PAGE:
Butch graduated from Miles City Custer County High School in 1970.   He married his high school sweetheart, Kolleen Waldo, on May 8, 1971.  To this union, two daughters were born:  Buffy and Chantelle.  The Forsyth’s lived in Billings, Laurel, Forsyth and Lakeside, MT while raising their daughters.  Butch was an Administrator/Operator for Public Works, having graduated from Northern Montana College.  He worked with the EPA on a multi-million dollar project to bring sanitary sewer along the west shore of Flathead Lake.  Its because of this project that Flathead Lake is clear and crystal blue to this day.  Butch retired from 25 yrs of Public Works in the Little Snake River Valley of Wyoming and turned his work direction to the oil fields there as a construction supervisor and a pumper.  He continued to hunt elk, deer, caribou and coyotes at every opportunity, and was also able to hunt a Colorado 2000 lb rogue buffalo…. an adventure every hunter dreams of!  One shot from his 50 caliber black powder rifle and the buffalo was down.  Butch held an FFL license for over 20 years, and named his firearms business “Bulldog Arms”.  He was a knowledgeable resource to many people on firearms, ammunitions and hunting tactics.

Butch loved how his family had grown, adding son-in-laws, Rick and Tyson, 3 grandaughters and 2 grandsons.  Some of our favorite times with them were spent 4-wheeling on BLM ground in Wyoming, fishing in the creek by the campfire in Lakeside, MT, and traveling to Hawaii.  He was very proud of the young adults his grandchildren had become.  He even became adept at instagram and texting them!  Quite an accomplishment for a man who hated cellphones.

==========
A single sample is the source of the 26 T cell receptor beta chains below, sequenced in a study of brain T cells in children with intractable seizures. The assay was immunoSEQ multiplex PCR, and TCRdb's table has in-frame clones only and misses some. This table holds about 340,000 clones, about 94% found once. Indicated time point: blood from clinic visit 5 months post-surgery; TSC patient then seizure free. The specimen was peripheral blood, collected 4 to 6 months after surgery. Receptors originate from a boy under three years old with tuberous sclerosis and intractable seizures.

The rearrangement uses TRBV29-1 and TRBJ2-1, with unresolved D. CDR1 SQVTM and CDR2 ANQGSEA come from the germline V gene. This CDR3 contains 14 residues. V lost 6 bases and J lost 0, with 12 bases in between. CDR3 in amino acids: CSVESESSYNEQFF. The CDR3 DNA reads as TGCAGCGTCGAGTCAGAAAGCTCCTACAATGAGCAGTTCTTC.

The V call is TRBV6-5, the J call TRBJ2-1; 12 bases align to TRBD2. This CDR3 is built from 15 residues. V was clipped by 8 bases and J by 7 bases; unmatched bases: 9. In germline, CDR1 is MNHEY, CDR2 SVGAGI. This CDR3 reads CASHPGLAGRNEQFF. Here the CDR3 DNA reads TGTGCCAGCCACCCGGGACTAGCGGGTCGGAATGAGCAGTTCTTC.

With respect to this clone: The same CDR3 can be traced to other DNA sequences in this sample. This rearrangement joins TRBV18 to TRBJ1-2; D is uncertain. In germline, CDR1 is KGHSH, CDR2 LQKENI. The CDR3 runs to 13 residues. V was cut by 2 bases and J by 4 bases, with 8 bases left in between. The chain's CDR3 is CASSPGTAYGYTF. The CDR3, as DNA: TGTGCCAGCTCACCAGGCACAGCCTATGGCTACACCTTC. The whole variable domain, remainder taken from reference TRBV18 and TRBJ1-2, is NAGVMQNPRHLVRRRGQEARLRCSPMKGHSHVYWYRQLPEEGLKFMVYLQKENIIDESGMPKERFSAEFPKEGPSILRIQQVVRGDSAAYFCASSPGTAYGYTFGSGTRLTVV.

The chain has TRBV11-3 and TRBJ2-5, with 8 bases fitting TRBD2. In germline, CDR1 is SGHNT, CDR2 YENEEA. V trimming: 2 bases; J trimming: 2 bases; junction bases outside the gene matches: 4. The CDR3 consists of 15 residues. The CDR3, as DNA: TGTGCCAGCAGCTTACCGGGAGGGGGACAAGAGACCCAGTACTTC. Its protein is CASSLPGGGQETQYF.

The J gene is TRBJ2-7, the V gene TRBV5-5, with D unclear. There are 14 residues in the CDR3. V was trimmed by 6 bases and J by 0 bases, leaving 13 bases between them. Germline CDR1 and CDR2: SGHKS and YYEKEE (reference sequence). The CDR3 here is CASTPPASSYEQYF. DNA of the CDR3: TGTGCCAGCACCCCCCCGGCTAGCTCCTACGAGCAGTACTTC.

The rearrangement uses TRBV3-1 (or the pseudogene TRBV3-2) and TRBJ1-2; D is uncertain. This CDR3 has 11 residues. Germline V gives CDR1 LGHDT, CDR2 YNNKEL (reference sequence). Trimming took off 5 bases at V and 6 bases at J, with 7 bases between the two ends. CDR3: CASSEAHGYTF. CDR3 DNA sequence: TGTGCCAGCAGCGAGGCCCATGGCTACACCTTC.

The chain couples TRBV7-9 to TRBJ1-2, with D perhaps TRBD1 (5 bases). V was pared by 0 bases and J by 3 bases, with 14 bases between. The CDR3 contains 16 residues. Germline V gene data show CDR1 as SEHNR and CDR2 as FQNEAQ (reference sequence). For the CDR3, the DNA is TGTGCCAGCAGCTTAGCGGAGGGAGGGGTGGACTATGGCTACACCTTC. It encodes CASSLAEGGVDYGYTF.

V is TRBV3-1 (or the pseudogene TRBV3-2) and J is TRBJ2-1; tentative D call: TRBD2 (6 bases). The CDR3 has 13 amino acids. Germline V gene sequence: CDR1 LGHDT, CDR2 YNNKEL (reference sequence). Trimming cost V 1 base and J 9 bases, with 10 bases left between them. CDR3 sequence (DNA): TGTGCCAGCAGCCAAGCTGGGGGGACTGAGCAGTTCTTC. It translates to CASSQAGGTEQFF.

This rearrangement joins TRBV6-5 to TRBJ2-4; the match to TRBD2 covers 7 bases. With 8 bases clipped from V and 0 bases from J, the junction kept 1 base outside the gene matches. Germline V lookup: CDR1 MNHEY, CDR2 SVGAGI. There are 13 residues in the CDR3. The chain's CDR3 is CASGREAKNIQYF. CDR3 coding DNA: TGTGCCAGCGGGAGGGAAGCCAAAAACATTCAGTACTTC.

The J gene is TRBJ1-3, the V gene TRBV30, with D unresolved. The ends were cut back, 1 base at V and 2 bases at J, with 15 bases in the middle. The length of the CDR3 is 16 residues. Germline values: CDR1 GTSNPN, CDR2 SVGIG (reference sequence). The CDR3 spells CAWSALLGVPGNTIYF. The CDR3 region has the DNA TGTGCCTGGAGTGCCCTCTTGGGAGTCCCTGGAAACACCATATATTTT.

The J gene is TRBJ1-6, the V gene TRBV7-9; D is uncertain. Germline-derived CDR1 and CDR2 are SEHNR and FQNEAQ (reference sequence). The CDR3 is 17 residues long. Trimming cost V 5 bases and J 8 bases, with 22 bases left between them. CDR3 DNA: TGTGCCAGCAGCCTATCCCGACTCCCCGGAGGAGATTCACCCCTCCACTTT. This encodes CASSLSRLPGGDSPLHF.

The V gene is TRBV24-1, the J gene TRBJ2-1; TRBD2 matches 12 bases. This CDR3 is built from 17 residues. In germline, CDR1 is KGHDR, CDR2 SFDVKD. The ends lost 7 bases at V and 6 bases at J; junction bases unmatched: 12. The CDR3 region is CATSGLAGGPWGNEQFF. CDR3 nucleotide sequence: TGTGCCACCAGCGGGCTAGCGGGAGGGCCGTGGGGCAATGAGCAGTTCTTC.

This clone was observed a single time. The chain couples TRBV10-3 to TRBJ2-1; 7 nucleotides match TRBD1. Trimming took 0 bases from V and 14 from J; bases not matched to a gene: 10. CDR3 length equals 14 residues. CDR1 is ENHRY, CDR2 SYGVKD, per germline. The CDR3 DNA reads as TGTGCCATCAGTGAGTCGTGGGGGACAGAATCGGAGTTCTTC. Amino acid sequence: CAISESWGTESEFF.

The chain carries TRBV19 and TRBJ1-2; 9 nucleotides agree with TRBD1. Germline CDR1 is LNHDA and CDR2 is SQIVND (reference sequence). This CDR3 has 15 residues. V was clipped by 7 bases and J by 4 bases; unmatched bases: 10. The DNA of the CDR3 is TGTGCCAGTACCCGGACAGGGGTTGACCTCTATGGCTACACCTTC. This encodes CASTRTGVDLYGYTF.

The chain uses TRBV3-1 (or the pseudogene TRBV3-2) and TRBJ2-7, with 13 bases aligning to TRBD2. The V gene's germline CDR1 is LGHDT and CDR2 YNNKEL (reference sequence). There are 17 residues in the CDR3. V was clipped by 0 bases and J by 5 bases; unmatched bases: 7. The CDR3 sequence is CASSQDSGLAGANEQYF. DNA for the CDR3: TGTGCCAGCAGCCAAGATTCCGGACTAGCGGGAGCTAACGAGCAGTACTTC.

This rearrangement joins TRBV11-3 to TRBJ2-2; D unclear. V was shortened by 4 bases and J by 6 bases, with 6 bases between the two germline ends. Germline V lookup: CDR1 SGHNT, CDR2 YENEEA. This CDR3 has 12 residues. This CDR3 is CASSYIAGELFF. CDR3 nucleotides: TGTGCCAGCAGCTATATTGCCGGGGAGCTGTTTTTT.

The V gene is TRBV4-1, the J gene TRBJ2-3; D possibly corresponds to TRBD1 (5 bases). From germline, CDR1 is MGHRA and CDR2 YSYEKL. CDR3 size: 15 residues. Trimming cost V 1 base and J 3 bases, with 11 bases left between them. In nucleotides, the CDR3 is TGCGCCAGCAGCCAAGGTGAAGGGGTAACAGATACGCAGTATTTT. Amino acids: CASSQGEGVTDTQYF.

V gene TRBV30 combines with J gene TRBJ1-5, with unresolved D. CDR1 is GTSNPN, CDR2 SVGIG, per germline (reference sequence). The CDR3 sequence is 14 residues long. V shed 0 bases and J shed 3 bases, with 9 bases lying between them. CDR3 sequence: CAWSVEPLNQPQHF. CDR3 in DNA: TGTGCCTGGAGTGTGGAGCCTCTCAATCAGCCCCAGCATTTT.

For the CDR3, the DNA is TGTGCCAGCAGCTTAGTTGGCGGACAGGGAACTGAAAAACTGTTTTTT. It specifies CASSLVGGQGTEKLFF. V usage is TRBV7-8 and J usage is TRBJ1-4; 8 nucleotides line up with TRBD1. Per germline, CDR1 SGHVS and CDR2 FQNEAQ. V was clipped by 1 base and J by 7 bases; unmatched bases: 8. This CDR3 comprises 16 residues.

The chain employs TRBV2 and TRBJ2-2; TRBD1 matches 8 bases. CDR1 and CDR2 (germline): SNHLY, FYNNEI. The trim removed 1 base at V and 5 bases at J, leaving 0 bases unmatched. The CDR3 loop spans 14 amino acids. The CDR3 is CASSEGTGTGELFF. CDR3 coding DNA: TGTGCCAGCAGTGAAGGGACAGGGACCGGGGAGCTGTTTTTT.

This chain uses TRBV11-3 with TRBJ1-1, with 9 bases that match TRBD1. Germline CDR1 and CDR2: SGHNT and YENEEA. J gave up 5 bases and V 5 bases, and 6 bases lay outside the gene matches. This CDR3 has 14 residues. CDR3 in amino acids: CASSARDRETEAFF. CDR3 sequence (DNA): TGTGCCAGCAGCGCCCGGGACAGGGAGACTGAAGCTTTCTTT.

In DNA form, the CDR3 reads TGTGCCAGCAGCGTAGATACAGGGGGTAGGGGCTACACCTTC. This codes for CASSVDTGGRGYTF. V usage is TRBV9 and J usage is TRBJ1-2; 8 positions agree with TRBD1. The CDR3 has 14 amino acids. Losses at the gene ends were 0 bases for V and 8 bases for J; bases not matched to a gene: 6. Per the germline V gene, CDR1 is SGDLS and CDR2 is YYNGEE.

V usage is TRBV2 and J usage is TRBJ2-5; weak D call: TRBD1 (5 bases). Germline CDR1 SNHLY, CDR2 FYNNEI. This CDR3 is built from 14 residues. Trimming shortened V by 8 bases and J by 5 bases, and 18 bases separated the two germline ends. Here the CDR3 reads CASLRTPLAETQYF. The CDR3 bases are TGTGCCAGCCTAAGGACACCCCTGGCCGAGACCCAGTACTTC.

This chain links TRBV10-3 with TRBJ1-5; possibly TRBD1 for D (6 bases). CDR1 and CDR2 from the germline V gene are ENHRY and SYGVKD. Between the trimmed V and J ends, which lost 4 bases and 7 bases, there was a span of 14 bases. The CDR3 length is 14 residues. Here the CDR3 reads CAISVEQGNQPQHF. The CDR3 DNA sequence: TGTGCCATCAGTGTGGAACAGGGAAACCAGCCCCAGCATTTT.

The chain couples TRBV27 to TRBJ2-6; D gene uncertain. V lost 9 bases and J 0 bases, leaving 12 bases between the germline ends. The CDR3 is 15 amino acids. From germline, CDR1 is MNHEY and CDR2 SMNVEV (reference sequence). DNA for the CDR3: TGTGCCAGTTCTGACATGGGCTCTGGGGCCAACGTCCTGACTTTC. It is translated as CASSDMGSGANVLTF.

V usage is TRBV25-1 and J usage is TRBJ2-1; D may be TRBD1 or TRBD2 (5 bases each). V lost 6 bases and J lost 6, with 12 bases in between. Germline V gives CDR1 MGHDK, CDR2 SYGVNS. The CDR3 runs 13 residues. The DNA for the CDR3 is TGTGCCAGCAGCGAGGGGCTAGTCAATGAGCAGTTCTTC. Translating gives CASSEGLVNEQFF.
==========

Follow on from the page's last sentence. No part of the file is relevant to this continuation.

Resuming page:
On their last retirement, Butch and Kolleen moved from southern Wyoming to Iowa to experience a new part of the U.S,  with its whitetail hunting, bass and walleye fishing for Butch … and clean, green & not so remote for Kolleen.  Butch was diagnosed with severe COPD in 2016 and soon realized that Midwest humidity was not his friend.  His wishes were to return to our home state for Montana’s drier climate and to live close to family and our 5 grandchildren again.  The beginning of that move was underway … his ‘famous’ Hawaiian shirts, Cowboy boots, and straw hat were packed… and we arrived back in Montana Friday evening!!  His last day was spent in Montana with family celebrating his return.  It was a good day.  That evening, Riverstone Hospice visited and helped Butch transition his needed services and O2 to begin in Montana.  He passed away 6 hours later …. peacefully during sleep on Sunday, May 27, 2018 at the age of 66.  He had come full circle … back to the place where he was born.

Butch was preceded in death by his parents.  He is survived by his wife of 47 years, Kolleen, his daughters and son-in-laws: Buffy & Rick Stiles, and Chantelle & Tyson Buhre; his 5 grandchildren – Madison, Krueger, Brooklyn, Konnor and Kiara;  his sister, Sharlene & Larry Anderson, plus a large extended family and dear friends across the country.  Also in his Fan Club are English Bulldogs, Griz and Maizee, who constantly shadowed his every move.

In lieu of flowers, please support Riverstone Hospice in Billings, who met us for the 1st time on May 26th, yet gave comfort, guidance and assistance for both Butch and our family without any of us knowing it would be the last 6 hours of his life.  RIP Francois.